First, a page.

"golang-nuts" group.
    To unsubscribe from this group and stop receiving emails from it, send an
    email to golang-nuts+unsubscribe@googlegroups.com.
    For more options, visit https://groups.google.com/groups/opt_out.



    --
    Michael T. Jones | Chief Technology Advocate | mtj@google.com | +1
    650-335-5765

    --
    You received this message because you are subscribed to the Google Groups
    "golang-nuts" group.
    To unsubscribe from this group and stop receiving emails from it, send an
    email to golang-nuts+unsubscribe@googlegroups.com.
    For more options, visit https://groups.google.com/groups/opt_out.



    --
    Jackie

    --
    You received this message because you are subscribed to the Google Groups "golang-nuts" group.
    To unsubscribe from this group and stop receiving emails from it, send an email to golang-nuts+unsubscribe@googlegroups.com.
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  • Jackie Li at Jul 26, 2013 at 4:10 pm
    ok, I think I've found the answer: http://golang.org/doc/faq#variant_types

    Thanks anyway!

    On Fri, Jul 26, 2013 at 4:40 PM, Jackie Li wrote:

    Can you still find that post?

    Thanks

    On Fri, Jul 26, 2013 at 4:07 PM, Michael Jones wrote:

    I proposed discriminated unions way back and there was no interest. My
    approach was to use a type switch to access them.

    On Fri, Jul 26, 2013 at 8:00 AM, peterGo wrote:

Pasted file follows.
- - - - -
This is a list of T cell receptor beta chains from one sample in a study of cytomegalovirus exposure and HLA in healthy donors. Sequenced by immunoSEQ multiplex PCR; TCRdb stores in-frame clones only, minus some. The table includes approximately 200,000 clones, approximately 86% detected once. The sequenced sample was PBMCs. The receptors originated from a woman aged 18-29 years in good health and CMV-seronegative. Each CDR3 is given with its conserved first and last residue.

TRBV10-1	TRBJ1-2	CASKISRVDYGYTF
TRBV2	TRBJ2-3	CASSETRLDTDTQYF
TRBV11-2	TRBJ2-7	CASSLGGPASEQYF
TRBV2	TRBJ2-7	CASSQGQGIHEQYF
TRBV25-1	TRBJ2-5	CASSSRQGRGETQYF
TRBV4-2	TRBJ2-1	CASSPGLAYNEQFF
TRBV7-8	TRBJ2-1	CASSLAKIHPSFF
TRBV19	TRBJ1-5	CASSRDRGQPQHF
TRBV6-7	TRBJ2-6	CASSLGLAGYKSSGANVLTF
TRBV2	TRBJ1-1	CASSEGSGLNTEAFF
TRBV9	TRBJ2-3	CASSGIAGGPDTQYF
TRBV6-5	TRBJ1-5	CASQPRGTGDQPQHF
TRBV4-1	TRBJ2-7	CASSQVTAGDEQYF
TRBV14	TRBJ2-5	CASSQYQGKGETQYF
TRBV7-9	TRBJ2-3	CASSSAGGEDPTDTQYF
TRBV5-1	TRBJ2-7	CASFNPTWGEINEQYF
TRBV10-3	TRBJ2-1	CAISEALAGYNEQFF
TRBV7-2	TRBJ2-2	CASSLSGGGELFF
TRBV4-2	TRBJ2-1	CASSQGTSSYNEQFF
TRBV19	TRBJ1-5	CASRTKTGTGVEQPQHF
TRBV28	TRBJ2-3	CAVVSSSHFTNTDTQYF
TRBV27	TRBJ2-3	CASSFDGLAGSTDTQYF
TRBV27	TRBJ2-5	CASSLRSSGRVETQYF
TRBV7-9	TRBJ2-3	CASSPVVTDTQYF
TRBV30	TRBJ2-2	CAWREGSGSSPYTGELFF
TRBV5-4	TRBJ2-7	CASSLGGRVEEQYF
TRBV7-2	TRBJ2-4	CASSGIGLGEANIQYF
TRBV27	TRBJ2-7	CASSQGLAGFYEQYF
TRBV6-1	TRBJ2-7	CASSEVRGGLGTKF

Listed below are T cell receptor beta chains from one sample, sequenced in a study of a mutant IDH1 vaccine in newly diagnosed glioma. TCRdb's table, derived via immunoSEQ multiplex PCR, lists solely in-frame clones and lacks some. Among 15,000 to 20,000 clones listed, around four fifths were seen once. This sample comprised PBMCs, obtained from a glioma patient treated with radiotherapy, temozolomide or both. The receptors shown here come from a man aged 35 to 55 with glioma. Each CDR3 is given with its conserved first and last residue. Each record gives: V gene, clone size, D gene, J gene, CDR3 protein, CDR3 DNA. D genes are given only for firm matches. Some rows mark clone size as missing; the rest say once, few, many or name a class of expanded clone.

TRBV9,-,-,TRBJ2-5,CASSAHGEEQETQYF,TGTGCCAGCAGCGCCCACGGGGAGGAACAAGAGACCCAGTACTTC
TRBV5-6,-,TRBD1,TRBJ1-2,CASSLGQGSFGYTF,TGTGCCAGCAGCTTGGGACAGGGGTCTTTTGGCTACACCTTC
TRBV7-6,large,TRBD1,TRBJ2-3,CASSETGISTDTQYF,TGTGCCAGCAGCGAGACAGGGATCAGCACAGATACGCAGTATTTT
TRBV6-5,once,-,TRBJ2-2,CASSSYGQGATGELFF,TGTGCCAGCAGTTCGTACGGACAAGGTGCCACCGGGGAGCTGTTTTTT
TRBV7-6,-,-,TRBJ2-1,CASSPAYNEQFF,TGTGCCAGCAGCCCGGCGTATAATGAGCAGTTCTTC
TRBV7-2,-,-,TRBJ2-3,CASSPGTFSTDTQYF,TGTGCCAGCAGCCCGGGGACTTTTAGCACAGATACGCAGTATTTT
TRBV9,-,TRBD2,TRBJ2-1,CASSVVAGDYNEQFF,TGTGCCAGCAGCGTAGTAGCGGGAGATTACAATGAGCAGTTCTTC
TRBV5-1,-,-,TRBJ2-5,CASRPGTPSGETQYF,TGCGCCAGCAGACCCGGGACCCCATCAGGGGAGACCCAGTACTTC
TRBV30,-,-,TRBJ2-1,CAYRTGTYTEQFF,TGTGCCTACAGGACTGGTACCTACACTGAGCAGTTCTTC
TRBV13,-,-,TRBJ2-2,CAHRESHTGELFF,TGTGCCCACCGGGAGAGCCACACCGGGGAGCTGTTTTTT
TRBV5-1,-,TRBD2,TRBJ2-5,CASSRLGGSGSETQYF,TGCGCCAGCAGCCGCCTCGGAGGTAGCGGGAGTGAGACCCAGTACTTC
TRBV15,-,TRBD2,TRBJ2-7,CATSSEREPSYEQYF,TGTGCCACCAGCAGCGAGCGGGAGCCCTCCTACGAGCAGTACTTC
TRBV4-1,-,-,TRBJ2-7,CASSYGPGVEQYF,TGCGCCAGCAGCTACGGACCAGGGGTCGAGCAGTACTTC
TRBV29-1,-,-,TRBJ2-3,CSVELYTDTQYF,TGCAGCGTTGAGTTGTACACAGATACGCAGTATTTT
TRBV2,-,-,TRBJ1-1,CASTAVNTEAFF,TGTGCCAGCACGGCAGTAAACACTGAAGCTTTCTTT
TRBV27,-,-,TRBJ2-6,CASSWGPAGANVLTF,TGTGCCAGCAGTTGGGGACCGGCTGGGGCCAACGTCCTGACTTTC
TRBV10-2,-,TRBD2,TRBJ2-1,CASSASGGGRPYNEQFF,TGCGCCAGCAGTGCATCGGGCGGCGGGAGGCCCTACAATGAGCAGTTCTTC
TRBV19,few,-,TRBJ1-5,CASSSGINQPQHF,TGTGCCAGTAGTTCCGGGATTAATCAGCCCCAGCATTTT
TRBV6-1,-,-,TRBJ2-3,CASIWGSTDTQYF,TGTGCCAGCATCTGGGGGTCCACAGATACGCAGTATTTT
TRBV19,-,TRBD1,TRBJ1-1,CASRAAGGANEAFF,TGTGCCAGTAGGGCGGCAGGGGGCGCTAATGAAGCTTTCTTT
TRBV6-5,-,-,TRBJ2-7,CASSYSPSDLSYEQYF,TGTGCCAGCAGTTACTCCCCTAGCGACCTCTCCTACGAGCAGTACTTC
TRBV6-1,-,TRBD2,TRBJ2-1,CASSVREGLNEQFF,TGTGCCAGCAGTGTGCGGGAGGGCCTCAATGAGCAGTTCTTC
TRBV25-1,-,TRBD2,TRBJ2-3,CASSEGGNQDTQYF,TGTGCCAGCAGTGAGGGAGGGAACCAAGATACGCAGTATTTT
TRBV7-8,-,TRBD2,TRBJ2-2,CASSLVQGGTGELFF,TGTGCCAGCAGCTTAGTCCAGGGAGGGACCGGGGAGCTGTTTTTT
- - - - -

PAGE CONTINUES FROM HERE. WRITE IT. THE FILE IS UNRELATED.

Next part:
Jackie,

    As a practical matter, in Go, the solution is likely to be along the
    following lines:

    package main

    import (
    "fmt"
    "math"
    )

    func IMax(x, y int64) int64 {
    if x > y {
    return x
    }
    return y
    }

    func IMin(x, y int64) int64 {
    if x < y {
    return x
    }
    return y
    }

    func FMax(x, y float64) float64 {
    return math.Max(x, y)
    }

    func FMin(x, y float64) float64 {
    return math.Min(x, y)

    }

    func main() {
    var a int = 1
    var b float32 = 2.718
    fmt.Println(FMax(float64(a), float64(b)))
    var aa uint8 = 8
    var bb int32 = 32
    fmt.Println(IMax(int64(aa), int64(bb)))

    }

    Peter
    On Friday, July 26, 2013 5:21:55 AM UTC-4, Jackie wrote:

    Hi fellow gophers,

    Sorry if I sound very ignorant, I'm not a full time developer. I'm sure
    somebody must already thought about this. But can we do this:

    type Number union {
    int
    float32
    }

    func (n Number) Max(m Number) Number {
    if n.(type) == int && m.(type) == int{
    if n.(int) > m.(int) {
    return n
    }
    return m
    }
    if float32(n) > float32(m) {
    return n
    }
    return m
    }

    func main() {
    var a int = 1
    var b float32 = 2
    fmt.Println(Number(a).Max(b))
    }

    Although it's not very clean, but I think it should have compile time
    checks?
    --
    Jackie
    --
    You received this message because you are subscribed to the Google
    Groups "golang-nuts" group.
    To unsubscribe from this group and stop receiving emails from it, send
    an email to golang-nuts+unsubscribe@googlegroups.com.
    For more options, visit https://groups.google.com/groups/opt_out.



    --
    Michael T. Jones | Chief Technology Advocate | mtj@google.com | +1
    650-335-5765

    --
    You received this message because you are subscribed to the Google Groups
    "golang-nuts" group.
    To unsubscribe from this group and stop receiving emails from it, send an
    email to golang-nuts+unsubscribe@googlegroups.com.
    For more options, visit https://groups.google.com/groups/opt_out.



    --
    Jackie


    --
    Jackie

    --
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    To unsubscribe from this group and stop receiving emails from it, send an email to golang-nuts+unsubscribe@googlegroups.com.